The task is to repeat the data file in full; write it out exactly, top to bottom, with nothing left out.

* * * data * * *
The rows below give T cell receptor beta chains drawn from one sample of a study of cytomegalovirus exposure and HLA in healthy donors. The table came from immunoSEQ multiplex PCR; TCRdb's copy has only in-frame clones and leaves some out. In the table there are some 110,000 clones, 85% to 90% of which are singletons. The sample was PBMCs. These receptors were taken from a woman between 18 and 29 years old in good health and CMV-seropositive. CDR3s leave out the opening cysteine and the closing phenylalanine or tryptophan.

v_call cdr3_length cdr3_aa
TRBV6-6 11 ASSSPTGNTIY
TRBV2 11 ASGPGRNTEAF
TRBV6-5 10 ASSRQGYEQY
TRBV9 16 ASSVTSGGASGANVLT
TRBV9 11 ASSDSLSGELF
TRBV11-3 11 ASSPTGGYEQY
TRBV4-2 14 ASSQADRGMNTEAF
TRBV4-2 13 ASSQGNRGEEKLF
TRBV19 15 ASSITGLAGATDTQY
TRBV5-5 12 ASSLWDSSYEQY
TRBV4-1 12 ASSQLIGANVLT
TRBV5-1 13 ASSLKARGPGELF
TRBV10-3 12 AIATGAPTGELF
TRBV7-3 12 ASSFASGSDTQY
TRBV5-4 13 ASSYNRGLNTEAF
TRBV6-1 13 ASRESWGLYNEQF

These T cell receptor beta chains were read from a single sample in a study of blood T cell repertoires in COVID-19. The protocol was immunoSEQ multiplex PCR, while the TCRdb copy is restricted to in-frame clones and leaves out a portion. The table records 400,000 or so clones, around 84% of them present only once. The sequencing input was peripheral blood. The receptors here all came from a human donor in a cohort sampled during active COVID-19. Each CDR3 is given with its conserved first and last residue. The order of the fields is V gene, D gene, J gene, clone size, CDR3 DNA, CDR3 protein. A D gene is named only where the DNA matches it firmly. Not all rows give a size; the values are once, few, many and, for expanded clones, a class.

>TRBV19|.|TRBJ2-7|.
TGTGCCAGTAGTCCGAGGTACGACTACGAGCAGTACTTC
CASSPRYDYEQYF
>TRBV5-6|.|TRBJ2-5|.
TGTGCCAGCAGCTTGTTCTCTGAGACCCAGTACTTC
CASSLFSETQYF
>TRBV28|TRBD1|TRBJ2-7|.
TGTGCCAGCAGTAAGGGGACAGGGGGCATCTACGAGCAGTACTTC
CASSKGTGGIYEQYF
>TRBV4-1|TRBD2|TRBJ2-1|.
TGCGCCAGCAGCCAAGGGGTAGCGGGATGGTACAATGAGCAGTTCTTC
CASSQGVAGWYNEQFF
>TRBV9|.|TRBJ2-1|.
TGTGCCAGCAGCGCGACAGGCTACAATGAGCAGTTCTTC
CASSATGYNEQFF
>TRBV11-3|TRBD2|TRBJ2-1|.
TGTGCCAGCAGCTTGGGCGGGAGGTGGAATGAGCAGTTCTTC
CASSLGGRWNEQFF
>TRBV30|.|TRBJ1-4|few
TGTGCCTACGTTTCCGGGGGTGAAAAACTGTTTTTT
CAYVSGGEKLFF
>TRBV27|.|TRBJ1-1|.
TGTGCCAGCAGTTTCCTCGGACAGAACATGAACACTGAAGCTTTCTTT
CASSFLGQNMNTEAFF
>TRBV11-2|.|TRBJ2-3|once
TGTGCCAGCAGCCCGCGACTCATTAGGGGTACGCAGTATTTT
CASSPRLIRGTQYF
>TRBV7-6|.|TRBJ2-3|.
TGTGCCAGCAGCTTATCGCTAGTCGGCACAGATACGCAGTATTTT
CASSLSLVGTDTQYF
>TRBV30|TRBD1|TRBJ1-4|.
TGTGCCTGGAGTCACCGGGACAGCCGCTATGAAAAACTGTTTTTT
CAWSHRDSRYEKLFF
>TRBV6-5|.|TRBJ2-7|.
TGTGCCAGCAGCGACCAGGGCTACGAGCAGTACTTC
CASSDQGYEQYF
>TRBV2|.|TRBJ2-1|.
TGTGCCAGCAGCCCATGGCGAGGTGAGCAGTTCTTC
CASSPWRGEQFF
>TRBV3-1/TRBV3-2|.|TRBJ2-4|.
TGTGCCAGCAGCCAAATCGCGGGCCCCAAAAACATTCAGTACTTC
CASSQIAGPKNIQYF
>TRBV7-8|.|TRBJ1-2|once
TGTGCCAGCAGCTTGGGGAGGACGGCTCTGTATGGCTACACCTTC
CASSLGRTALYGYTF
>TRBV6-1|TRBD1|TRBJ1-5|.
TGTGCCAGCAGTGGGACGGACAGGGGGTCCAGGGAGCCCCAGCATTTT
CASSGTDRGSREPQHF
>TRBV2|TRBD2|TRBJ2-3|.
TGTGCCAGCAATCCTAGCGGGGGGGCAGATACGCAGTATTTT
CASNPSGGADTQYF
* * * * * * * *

The rows below give T cell receptor beta chains drawn from one sample of a study of cytomegalovirus exposure and HLA in healthy donors. The table came from immunoSEQ multiplex PCR; TCRdb's copy has only in-frame clones and leaves some out. In the table there are some 110,000 clones, 85% to 90% of which are singletons. The sample was PBMCs. These receptors were taken from a woman between 18 and 29 years old in good health and CMV-seropositive. CDR3s leave out the opening cysteine and the closing phenylalanine or tryptophan.

v_call cdr3_length cdr3_aa
TRBV6-6 11 ASSSPTGNTIY
TRBV2 11 ASGPGRNTEAF
TRBV6-5 10 ASSRQGYEQY
TRBV9 16 ASSVTSGGASGANVLT
TRBV9 11 ASSDSLSGELF
TRBV11-3 11 ASSPTGGYEQY
TRBV4-2 14 ASSQADRGMNTEAF
TRBV4-2 13 ASSQGNRGEEKLF
TRBV19 15 ASSITGLAGATDTQY
TRBV5-5 12 ASSLWDSSYEQY
TRBV4-1 12 ASSQLIGANVLT
TRBV5-1 13 ASSLKARGPGELF
TRBV10-3 12 AIATGAPTGELF
TRBV7-3 12 ASSFASGSDTQY
TRBV5-4 13 ASSYNRGLNTEAF
TRBV6-1 13 ASRESWGLYNEQF

These T cell receptor beta chains were read from a single sample in a study of blood T cell repertoires in COVID-19. The protocol was immunoSEQ multiplex PCR, while the TCRdb copy is restricted to in-frame clones and leaves out a portion. The table records 400,000 or so clones, around 84% of them present only once. The sequencing input was peripheral blood. The receptors here all came from a human donor in a cohort sampled during active COVID-19. Each CDR3 is given with its conserved first and last residue. The order of the fields is V gene, D gene, J gene, clone size, CDR3 DNA, CDR3 protein. A D gene is named only where the DNA matches it firmly. Not all rows give a size; the values are once, few, many and, for expanded clones, a class.

>TRBV19|.|TRBJ2-7|.
TGTGCCAGTAGTCCGAGGTACGACTACGAGCAGTACTTC
CASSPRYDYEQYF
>TRBV5-6|.|TRBJ2-5|.
TGTGCCAGCAGCTTGTTCTCTGAGACCCAGTACTTC
CASSLFSETQYF
>TRBV28|TRBD1|TRBJ2-7|.
TGTGCCAGCAGTAAGGGGACAGGGGGCATCTACGAGCAGTACTTC
CASSKGTGGIYEQYF
>TRBV4-1|TRBD2|TRBJ2-1|.
TGCGCCAGCAGCCAAGGGGTAGCGGGATGGTACAATGAGCAGTTCTTC
CASSQGVAGWYNEQFF
>TRBV9|.|TRBJ2-1|.
TGTGCCAGCAGCGCGACAGGCTACAATGAGCAGTTCTTC
CASSATGYNEQFF
>TRBV11-3|TRBD2|TRBJ2-1|.
TGTGCCAGCAGCTTGGGCGGGAGGTGGAATGAGCAGTTCTTC
CASSLGGRWNEQFF
>TRBV30|.|TRBJ1-4|few
TGTGCCTACGTTTCCGGGGGTGAAAAACTGTTTTTT
CAYVSGGEKLFF
>TRBV27|.|TRBJ1-1|.
TGTGCCAGCAGTTTCCTCGGACAGAACATGAACACTGAAGCTTTCTTT
CASSFLGQNMNTEAFF
>TRBV11-2|.|TRBJ2-3|once
TGTGCCAGCAGCCCGCGACTCATTAGGGGTACGCAGTATTTT
CASSPRLIRGTQYF
>TRBV7-6|.|TRBJ2-3|.
TGTGCCAGCAGCTTATCGCTAGTCGGCACAGATACGCAGTATTTT
CASSLSLVGTDTQYF
>TRBV30|TRBD1|TRBJ1-4|.
TGTGCCTGGAGTCACCGGGACAGCCGCTATGAAAAACTGTTTTTT
CAWSHRDSRYEKLFF
>TRBV6-5|.|TRBJ2-7|.
TGTGCCAGCAGCGACCAGGGCTACGAGCAGTACTTC
CASSDQGYEQYF
>TRBV2|.|TRBJ2-1|.
TGTGCCAGCAGCCCATGGCGAGGTGAGCAGTTCTTC
CASSPWRGEQFF
>TRBV3-1/TRBV3-2|.|TRBJ2-4|.
TGTGCCAGCAGCCAAATCGCGGGCCCCAAAAACATTCAGTACTTC
CASSQIAGPKNIQYF
>TRBV7-8|.|TRBJ1-2|once
TGTGCCAGCAGCTTGGGGAGGACGGCTCTGTATGGCTACACCTTC
CASSLGRTALYGYTF
>TRBV6-1|TRBD1|TRBJ1-5|.
TGTGCCAGCAGTGGGACGGACAGGGGGTCCAGGGAGCCCCAGCATTTT
CASSGTDRGSREPQHF
>TRBV2|TRBD2|TRBJ2-3|.
TGTGCCAGCAATCCTAGCGGGGGGGCAGATACGCAGTATTTT
CASNPSGGADTQYF